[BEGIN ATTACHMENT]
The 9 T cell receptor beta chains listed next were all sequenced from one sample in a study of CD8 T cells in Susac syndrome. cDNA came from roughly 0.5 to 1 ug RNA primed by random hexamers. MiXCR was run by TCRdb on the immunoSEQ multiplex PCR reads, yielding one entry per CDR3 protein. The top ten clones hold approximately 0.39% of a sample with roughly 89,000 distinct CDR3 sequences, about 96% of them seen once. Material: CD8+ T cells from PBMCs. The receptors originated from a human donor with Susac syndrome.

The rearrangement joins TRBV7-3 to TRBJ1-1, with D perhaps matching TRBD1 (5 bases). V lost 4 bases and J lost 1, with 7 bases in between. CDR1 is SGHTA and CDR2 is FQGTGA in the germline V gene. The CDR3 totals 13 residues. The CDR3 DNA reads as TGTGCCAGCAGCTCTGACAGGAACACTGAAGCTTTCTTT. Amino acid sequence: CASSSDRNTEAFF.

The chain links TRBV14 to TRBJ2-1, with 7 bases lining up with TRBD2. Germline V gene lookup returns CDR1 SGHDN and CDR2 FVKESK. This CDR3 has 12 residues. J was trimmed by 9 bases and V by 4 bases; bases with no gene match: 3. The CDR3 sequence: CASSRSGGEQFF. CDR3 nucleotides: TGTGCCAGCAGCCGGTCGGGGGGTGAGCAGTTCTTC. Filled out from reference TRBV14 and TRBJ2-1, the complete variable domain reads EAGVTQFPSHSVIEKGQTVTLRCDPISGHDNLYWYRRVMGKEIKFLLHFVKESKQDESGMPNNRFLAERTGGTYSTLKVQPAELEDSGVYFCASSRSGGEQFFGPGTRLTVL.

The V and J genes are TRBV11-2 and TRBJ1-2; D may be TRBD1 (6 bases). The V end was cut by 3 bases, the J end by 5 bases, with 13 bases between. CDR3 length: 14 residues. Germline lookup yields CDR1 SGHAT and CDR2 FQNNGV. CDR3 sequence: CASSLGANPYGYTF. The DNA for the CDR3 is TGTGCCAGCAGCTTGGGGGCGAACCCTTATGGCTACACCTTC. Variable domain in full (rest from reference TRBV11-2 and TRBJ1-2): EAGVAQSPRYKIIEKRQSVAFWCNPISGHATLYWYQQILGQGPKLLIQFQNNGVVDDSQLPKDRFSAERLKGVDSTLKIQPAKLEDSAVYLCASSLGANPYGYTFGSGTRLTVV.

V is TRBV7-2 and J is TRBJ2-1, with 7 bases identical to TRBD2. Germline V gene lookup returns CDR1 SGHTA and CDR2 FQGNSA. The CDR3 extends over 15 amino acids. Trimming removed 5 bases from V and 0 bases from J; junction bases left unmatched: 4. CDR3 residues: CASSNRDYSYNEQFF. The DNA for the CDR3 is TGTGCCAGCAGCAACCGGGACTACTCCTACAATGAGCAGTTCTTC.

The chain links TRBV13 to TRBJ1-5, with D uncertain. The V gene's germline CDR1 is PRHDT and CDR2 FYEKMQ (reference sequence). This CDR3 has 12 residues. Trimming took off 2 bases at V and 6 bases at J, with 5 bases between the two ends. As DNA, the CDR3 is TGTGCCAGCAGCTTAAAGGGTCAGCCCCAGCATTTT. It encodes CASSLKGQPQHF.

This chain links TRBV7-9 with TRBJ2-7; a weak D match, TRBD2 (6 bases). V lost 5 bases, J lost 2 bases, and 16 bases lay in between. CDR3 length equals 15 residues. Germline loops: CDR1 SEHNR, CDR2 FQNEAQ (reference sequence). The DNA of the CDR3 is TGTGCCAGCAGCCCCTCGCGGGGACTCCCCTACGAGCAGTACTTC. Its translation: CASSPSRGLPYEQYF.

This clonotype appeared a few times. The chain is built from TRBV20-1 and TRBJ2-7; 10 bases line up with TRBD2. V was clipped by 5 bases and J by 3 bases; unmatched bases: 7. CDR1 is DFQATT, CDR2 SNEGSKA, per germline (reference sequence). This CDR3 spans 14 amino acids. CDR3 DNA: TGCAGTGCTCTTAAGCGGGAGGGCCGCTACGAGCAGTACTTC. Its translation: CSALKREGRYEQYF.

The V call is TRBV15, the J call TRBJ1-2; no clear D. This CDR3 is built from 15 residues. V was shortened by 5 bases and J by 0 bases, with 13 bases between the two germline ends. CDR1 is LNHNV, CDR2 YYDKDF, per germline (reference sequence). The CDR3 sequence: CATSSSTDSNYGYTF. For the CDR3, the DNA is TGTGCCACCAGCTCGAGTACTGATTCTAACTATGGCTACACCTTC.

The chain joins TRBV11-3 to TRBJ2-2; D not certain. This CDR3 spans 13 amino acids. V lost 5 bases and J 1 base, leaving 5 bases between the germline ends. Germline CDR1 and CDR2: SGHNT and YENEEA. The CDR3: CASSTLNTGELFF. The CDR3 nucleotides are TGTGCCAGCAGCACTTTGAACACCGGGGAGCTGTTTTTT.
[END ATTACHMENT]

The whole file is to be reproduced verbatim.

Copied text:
The 9 T cell receptor beta chains listed next were all sequenced from one sample in a study of CD8 T cells in Susac syndrome. cDNA came from roughly 0.5 to 1 ug RNA primed by random hexamers. MiXCR was run by TCRdb on the immunoSEQ multiplex PCR reads, yielding one entry per CDR3 protein. The top ten clones hold approximately 0.39% of a sample with roughly 89,000 distinct CDR3 sequences, about 96% of them seen once. Material: CD8+ T cells from PBMCs. The receptors originated from a human donor with Susac syndrome.

The rearrangement joins TRBV7-3 to TRBJ1-1, with D perhaps matching TRBD1 (5 bases). V lost 4 bases and J lost 1, with 7 bases in between. CDR1 is SGHTA and CDR2 is FQGTGA in the germline V gene. The CDR3 totals 13 residues. The CDR3 DNA reads as TGTGCCAGCAGCTCTGACAGGAACACTGAAGCTTTCTTT. Amino acid sequence: CASSSDRNTEAFF.

The chain links TRBV14 to TRBJ2-1, with 7 bases lining up with TRBD2. Germline V gene lookup returns CDR1 SGHDN and CDR2 FVKESK. This CDR3 has 12 residues. J was trimmed by 9 bases and V by 4 bases; bases with no gene match: 3. The CDR3 sequence: CASSRSGGEQFF. CDR3 nucleotides: TGTGCCAGCAGCCGGTCGGGGGGTGAGCAGTTCTTC. Filled out from reference TRBV14 and TRBJ2-1, the complete variable domain reads EAGVTQFPSHSVIEKGQTVTLRCDPISGHDNLYWYRRVMGKEIKFLLHFVKESKQDESGMPNNRFLAERTGGTYSTLKVQPAELEDSGVYFCASSRSGGEQFFGPGTRLTVL.

The V and J genes are TRBV11-2 and TRBJ1-2; D may be TRBD1 (6 bases). The V end was cut by 3 bases, the J end by 5 bases, with 13 bases between. CDR3 length: 14 residues. Germline lookup yields CDR1 SGHAT and CDR2 FQNNGV. CDR3 sequence: CASSLGANPYGYTF. The DNA for the CDR3 is TGTGCCAGCAGCTTGGGGGCGAACCCTTATGGCTACACCTTC. Variable domain in full (rest from reference TRBV11-2 and TRBJ1-2): EAGVAQSPRYKIIEKRQSVAFWCNPISGHATLYWYQQILGQGPKLLIQFQNNGVVDDSQLPKDRFSAERLKGVDSTLKIQPAKLEDSAVYLCASSLGANPYGYTFGSGTRLTVV.

V is TRBV7-2 and J is TRBJ2-1, with 7 bases identical to TRBD2. Germline V gene lookup returns CDR1 SGHTA and CDR2 FQGNSA. The CDR3 extends over 15 amino acids. Trimming removed 5 bases from V and 0 bases from J; junction bases left unmatched: 4. CDR3 residues: CASSNRDYSYNEQFF. The DNA for the CDR3 is TGTGCCAGCAGCAACCGGGACTACTCCTACAATGAGCAGTTCTTC.

The chain links TRBV13 to TRBJ1-5, with D uncertain. The V gene's germline CDR1 is PRHDT and CDR2 FYEKMQ (reference sequence). This CDR3 has 12 residues. Trimming took off 2 bases at V and 6 bases at J, with 5 bases between the two ends. As DNA, the CDR3 is TGTGCCAGCAGCTTAAAGGGTCAGCCCCAGCATTTT. It encodes CASSLKGQPQHF.

This chain links TRBV7-9 with TRBJ2-7; a weak D match, TRBD2 (6 bases). V lost 5 bases, J lost 2 bases, and 16 bases lay in between. CDR3 length equals 15 residues. Germline loops: CDR1 SEHNR, CDR2 FQNEAQ (reference sequence). The DNA of the CDR3 is TGTGCCAGCAGCCCCTCGCGGGGACTCCCCTACGAGCAGTACTTC. Its translation: CASSPSRGLPYEQYF.

This clonotype appeared a few times. The chain is built from TRBV20-1 and TRBJ2-7; 10 bases line up with TRBD2. V was clipped by 5 bases and J by 3 bases; unmatched bases: 7. CDR1 is DFQATT, CDR2 SNEGSKA, per germline (reference sequence). This CDR3 spans 14 amino acids. CDR3 DNA: TGCAGTGCTCTTAAGCGGGAGGGCCGCTACGAGCAGTACTTC. Its translation: CSALKREGRYEQYF.

The V call is TRBV15, the J call TRBJ1-2; no clear D. This CDR3 is built from 15 residues. V was shortened by 5 bases and J by 0 bases, with 13 bases between the two germline ends. CDR1 is LNHNV, CDR2 YYDKDF, per germline (reference sequence). The CDR3 sequence: CATSSSTDSNYGYTF. For the CDR3, the DNA is TGTGCCACCAGCTCGAGTACTGATTCTAACTATGGCTACACCTTC.

The chain joins TRBV11-3 to TRBJ2-2; D not certain. This CDR3 spans 13 amino acids. V lost 5 bases and J 1 base, leaving 5 bases between the germline ends. Germline CDR1 and CDR2: SGHNT and YENEEA. The CDR3: CASSTLNTGELFF. The CDR3 nucleotides are TGTGCCAGCAGCACTTTGAACACCGGGGAGCTGTTTTTT.